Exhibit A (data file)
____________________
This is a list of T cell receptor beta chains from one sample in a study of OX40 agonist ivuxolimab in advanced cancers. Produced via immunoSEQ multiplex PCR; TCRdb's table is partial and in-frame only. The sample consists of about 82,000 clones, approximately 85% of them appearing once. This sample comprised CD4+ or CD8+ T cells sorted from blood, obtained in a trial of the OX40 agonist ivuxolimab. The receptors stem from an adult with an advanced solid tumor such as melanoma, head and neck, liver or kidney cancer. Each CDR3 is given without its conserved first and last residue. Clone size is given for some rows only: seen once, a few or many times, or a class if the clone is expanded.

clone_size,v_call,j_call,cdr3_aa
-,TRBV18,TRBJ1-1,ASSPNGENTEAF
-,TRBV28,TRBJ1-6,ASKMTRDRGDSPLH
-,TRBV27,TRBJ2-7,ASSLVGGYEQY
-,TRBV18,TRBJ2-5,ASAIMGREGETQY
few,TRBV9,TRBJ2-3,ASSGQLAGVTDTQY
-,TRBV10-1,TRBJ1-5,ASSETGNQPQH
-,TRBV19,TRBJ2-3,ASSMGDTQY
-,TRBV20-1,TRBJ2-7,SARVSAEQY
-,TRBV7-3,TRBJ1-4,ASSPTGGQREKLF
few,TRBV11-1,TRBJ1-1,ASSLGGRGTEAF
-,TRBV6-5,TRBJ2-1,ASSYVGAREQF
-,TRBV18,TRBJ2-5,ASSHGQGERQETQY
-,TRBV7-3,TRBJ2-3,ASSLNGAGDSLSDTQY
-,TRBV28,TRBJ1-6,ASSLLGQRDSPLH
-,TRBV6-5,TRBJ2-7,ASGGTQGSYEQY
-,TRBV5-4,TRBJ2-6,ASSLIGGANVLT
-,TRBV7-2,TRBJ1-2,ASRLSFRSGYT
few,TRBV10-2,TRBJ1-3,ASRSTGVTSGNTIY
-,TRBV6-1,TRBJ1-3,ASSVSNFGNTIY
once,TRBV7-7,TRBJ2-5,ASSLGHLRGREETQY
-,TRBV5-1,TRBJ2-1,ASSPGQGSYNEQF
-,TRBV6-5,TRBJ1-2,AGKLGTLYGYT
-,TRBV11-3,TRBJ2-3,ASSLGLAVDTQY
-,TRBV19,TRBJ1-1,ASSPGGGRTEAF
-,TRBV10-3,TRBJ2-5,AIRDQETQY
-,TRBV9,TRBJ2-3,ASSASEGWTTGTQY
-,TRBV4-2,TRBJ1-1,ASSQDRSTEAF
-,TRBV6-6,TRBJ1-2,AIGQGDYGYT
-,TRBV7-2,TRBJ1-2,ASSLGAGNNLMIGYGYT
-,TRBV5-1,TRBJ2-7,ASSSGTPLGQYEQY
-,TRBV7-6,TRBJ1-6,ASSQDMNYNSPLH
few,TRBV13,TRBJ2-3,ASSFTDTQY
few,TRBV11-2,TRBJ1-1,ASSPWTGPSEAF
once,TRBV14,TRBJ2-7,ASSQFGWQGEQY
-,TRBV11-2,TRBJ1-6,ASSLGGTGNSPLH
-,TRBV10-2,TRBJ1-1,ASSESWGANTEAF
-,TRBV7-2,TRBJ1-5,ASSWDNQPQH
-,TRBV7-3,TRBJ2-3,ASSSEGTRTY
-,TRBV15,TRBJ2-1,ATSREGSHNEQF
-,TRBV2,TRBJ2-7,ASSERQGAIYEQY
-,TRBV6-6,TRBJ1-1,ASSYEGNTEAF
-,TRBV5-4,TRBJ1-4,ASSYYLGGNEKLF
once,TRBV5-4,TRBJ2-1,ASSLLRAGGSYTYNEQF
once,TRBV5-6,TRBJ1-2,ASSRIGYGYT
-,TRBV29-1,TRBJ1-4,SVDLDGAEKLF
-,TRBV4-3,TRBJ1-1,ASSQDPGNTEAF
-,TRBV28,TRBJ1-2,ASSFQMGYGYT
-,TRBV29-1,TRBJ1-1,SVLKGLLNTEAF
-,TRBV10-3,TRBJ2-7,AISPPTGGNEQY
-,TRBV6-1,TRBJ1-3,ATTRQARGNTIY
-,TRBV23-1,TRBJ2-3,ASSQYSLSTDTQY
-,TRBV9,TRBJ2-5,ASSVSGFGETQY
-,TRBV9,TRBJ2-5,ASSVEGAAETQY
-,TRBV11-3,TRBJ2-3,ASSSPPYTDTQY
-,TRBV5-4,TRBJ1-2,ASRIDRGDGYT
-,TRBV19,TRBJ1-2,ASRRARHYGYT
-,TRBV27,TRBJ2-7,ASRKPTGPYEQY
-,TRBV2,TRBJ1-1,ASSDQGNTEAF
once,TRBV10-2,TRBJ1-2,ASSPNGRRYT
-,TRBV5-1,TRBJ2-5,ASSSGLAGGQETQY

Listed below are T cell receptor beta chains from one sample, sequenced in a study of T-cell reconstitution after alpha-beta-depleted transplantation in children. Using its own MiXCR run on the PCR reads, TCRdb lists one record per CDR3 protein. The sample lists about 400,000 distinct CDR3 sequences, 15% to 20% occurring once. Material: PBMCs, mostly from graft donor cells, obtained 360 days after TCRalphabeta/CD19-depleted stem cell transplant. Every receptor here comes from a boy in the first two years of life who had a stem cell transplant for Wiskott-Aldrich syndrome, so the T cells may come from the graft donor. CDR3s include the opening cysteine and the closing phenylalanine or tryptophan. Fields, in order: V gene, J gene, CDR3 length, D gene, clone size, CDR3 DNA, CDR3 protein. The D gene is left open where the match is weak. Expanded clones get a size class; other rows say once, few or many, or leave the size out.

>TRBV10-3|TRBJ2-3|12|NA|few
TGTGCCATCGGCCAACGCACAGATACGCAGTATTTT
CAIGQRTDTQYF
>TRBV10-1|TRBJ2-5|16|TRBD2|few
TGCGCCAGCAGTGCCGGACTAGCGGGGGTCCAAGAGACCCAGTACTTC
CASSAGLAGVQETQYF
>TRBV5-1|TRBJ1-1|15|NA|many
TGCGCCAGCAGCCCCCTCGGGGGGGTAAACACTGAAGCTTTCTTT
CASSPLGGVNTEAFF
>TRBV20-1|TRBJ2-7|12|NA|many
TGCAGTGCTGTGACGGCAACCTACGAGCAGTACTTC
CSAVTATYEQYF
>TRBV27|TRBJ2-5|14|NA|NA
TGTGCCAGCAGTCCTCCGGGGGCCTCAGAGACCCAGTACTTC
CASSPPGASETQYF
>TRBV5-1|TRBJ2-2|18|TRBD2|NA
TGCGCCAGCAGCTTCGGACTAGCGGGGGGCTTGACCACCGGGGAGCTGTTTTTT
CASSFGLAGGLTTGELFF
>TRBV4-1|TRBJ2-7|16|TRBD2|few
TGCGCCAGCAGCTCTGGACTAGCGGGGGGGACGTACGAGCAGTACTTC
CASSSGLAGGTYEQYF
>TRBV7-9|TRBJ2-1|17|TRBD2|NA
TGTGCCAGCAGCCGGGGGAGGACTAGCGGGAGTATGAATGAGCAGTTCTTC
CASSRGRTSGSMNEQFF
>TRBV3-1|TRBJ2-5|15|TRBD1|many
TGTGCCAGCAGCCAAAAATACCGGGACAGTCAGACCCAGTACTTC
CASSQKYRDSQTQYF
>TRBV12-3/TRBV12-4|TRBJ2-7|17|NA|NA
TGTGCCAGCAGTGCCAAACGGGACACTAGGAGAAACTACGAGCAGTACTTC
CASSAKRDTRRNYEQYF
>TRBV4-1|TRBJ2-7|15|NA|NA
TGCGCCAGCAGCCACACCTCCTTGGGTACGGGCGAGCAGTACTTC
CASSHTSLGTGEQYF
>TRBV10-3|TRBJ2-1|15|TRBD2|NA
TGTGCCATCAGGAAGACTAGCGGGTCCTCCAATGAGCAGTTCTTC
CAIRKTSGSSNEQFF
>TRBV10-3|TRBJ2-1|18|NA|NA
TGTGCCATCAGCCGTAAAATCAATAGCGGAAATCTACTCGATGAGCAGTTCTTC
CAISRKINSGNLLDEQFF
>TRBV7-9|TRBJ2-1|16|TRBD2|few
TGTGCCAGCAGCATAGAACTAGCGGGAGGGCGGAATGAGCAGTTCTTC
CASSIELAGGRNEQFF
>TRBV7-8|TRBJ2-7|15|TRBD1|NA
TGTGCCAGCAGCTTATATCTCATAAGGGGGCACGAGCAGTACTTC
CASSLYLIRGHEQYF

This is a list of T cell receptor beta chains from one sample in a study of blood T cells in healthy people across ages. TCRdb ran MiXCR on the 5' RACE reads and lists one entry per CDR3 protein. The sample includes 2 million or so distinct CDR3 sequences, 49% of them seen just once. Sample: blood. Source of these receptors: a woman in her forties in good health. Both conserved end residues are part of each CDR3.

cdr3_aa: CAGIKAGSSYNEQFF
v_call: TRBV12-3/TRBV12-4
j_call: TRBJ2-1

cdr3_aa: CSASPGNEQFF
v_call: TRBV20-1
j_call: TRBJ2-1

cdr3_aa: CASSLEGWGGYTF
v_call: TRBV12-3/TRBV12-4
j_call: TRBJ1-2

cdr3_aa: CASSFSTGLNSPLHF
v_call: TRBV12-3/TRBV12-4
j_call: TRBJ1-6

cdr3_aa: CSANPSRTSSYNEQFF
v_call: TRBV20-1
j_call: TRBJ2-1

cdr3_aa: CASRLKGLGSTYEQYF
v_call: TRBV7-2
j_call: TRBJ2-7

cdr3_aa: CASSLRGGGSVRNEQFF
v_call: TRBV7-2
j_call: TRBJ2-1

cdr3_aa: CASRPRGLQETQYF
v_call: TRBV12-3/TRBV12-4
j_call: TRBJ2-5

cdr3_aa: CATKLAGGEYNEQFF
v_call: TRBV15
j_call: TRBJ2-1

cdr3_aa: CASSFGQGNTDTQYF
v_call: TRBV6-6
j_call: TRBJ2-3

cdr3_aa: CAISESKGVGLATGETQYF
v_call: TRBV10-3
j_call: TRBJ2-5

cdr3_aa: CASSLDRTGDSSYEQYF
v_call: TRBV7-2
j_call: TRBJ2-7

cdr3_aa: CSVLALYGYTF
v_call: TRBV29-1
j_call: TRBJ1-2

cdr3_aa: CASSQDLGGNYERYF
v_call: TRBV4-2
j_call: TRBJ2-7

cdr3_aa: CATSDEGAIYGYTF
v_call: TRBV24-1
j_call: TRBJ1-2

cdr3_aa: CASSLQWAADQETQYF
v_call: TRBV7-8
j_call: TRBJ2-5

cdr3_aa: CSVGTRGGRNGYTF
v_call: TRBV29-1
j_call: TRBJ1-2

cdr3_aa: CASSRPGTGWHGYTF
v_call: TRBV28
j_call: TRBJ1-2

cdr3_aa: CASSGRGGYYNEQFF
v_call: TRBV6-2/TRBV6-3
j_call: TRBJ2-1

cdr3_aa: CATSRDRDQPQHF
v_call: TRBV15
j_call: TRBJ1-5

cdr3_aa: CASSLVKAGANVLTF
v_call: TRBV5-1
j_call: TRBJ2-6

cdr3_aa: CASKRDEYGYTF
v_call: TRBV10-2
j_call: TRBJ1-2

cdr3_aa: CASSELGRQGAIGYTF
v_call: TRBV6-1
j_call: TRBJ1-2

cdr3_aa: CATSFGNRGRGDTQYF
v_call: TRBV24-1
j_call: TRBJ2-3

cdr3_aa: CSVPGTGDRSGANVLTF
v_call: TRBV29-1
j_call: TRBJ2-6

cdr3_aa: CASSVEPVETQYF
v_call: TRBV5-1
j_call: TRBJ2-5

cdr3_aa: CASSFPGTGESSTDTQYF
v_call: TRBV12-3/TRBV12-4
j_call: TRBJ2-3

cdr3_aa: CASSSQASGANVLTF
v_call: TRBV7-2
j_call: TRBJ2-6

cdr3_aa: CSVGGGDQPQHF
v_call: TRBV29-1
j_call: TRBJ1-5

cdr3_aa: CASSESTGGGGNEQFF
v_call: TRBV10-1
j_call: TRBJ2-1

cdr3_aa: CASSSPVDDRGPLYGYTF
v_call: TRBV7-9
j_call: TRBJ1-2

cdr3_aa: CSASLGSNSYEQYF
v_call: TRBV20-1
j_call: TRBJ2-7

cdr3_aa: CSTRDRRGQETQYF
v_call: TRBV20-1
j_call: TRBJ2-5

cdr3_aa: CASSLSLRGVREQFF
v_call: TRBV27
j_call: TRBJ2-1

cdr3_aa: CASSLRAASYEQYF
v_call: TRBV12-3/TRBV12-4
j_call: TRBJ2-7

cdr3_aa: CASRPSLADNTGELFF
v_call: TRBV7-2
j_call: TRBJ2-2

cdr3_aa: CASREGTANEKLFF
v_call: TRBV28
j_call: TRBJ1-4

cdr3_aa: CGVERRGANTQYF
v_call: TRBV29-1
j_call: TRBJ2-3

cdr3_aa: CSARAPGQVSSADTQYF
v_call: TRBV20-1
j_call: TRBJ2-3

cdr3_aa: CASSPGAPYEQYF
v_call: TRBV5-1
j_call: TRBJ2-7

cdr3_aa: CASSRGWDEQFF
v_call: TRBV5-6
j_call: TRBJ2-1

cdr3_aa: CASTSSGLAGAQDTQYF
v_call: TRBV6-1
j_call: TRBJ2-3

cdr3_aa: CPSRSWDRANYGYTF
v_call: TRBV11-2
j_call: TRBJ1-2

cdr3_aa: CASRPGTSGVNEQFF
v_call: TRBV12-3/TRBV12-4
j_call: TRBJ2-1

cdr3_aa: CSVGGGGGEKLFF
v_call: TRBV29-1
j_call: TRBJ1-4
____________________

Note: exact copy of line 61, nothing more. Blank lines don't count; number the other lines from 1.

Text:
once,TRBV10-2,TRBJ1-2,ASSPNGRRYT